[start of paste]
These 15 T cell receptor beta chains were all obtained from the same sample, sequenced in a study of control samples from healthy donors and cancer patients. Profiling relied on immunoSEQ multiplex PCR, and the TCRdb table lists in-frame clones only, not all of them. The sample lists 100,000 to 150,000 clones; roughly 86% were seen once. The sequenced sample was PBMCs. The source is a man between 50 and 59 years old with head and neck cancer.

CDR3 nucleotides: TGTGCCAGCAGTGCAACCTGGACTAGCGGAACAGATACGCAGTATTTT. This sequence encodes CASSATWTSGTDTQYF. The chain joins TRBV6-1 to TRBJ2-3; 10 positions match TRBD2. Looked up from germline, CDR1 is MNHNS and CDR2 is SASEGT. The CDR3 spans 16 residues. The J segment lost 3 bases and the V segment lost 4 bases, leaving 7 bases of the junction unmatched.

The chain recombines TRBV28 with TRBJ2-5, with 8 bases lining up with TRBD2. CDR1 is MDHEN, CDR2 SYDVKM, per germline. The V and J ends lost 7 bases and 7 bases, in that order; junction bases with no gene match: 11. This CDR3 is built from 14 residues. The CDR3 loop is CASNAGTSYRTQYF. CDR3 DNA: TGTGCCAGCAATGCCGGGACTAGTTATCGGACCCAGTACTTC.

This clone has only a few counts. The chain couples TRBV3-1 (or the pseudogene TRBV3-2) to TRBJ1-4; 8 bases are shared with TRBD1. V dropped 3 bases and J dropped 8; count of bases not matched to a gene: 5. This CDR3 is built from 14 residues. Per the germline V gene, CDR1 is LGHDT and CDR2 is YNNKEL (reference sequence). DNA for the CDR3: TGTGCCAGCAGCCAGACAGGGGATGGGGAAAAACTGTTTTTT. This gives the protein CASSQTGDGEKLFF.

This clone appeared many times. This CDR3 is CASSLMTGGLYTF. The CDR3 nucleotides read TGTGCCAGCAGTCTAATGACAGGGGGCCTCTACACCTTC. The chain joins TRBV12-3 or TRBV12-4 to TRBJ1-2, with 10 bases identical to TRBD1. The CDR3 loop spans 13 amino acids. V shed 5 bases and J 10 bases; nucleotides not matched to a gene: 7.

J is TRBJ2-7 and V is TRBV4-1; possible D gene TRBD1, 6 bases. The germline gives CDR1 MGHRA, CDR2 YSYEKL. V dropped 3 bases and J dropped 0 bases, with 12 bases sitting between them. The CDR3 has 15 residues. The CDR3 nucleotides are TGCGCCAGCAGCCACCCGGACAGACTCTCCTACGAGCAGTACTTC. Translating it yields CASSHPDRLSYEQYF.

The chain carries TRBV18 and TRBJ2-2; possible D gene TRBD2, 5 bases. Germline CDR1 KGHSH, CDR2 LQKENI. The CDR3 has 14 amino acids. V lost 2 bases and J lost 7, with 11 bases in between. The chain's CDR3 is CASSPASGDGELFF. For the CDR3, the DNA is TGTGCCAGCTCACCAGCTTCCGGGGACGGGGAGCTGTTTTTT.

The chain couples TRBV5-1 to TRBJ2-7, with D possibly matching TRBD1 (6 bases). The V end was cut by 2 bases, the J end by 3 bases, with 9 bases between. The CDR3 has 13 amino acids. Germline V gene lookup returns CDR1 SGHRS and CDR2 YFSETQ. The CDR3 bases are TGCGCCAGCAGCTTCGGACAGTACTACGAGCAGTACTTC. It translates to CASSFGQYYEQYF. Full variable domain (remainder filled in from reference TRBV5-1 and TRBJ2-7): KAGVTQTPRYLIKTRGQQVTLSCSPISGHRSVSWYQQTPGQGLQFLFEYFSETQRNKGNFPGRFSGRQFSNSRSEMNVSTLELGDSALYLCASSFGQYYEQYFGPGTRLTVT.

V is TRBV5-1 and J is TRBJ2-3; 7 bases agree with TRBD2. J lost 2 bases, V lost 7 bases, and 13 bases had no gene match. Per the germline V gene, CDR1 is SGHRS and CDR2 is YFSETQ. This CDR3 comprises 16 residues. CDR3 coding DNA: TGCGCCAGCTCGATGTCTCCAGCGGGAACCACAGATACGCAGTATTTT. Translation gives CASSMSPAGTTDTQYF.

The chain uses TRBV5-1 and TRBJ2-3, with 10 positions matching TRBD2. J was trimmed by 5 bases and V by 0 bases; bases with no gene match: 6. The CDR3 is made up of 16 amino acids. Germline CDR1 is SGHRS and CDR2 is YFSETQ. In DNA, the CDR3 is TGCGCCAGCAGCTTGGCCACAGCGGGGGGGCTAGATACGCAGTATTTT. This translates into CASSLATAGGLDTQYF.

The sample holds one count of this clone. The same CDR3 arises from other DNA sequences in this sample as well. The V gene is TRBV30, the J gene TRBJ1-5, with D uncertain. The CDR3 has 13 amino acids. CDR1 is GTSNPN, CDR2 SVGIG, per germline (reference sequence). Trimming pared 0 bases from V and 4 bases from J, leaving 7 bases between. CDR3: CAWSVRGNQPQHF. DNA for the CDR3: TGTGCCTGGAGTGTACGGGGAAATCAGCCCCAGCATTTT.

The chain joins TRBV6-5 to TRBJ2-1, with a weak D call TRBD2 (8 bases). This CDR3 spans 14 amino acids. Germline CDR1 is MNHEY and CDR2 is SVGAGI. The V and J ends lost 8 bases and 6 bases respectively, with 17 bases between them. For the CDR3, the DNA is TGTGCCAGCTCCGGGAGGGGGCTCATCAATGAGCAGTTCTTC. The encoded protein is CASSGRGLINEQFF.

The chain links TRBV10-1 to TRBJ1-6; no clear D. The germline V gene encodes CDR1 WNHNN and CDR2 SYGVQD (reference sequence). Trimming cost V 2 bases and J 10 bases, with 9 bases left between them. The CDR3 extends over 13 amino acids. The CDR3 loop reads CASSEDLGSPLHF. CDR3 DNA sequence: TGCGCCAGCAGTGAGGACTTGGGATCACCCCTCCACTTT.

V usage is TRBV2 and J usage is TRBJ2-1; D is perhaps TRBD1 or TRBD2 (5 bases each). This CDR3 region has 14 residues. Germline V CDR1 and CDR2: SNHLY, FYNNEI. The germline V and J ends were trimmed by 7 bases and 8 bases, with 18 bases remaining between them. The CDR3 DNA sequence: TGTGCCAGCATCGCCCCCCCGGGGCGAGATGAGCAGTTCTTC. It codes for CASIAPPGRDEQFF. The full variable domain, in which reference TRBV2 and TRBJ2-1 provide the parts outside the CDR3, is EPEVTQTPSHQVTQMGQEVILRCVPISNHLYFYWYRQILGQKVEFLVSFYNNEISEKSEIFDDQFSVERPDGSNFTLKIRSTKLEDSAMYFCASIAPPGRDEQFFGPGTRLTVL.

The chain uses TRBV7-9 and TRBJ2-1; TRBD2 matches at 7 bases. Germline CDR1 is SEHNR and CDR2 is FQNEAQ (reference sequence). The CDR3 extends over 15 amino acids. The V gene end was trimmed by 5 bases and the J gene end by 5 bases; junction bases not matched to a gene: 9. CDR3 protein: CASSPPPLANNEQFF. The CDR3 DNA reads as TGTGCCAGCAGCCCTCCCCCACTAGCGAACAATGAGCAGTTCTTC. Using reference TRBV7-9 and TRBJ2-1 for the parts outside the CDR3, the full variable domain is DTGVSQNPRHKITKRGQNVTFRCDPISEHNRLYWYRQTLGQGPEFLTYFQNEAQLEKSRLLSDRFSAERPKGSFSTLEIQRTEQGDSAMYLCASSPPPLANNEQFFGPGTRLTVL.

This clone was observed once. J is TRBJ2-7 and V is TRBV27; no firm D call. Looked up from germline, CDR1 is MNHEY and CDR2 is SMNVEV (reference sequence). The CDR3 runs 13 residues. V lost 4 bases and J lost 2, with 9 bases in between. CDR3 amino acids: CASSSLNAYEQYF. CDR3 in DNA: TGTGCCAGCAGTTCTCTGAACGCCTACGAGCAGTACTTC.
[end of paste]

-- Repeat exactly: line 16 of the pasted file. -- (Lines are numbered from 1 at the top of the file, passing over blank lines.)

This clone was observed once. J is TRBJ2-7 and V is TRBV27; no firm D call. Looked up from germline, CDR1 is MNHEY and CDR2 is SMNVEV (reference sequence). The CDR3 runs 13 residues. V lost 4 bases and J lost 2, with 9 bases in between. CDR3 amino acids: CASSSLNAYEQYF. CDR3 in DNA: TGTGCCAGCAGTTCTCTGAACGCCTACGAGCAGTACTTC.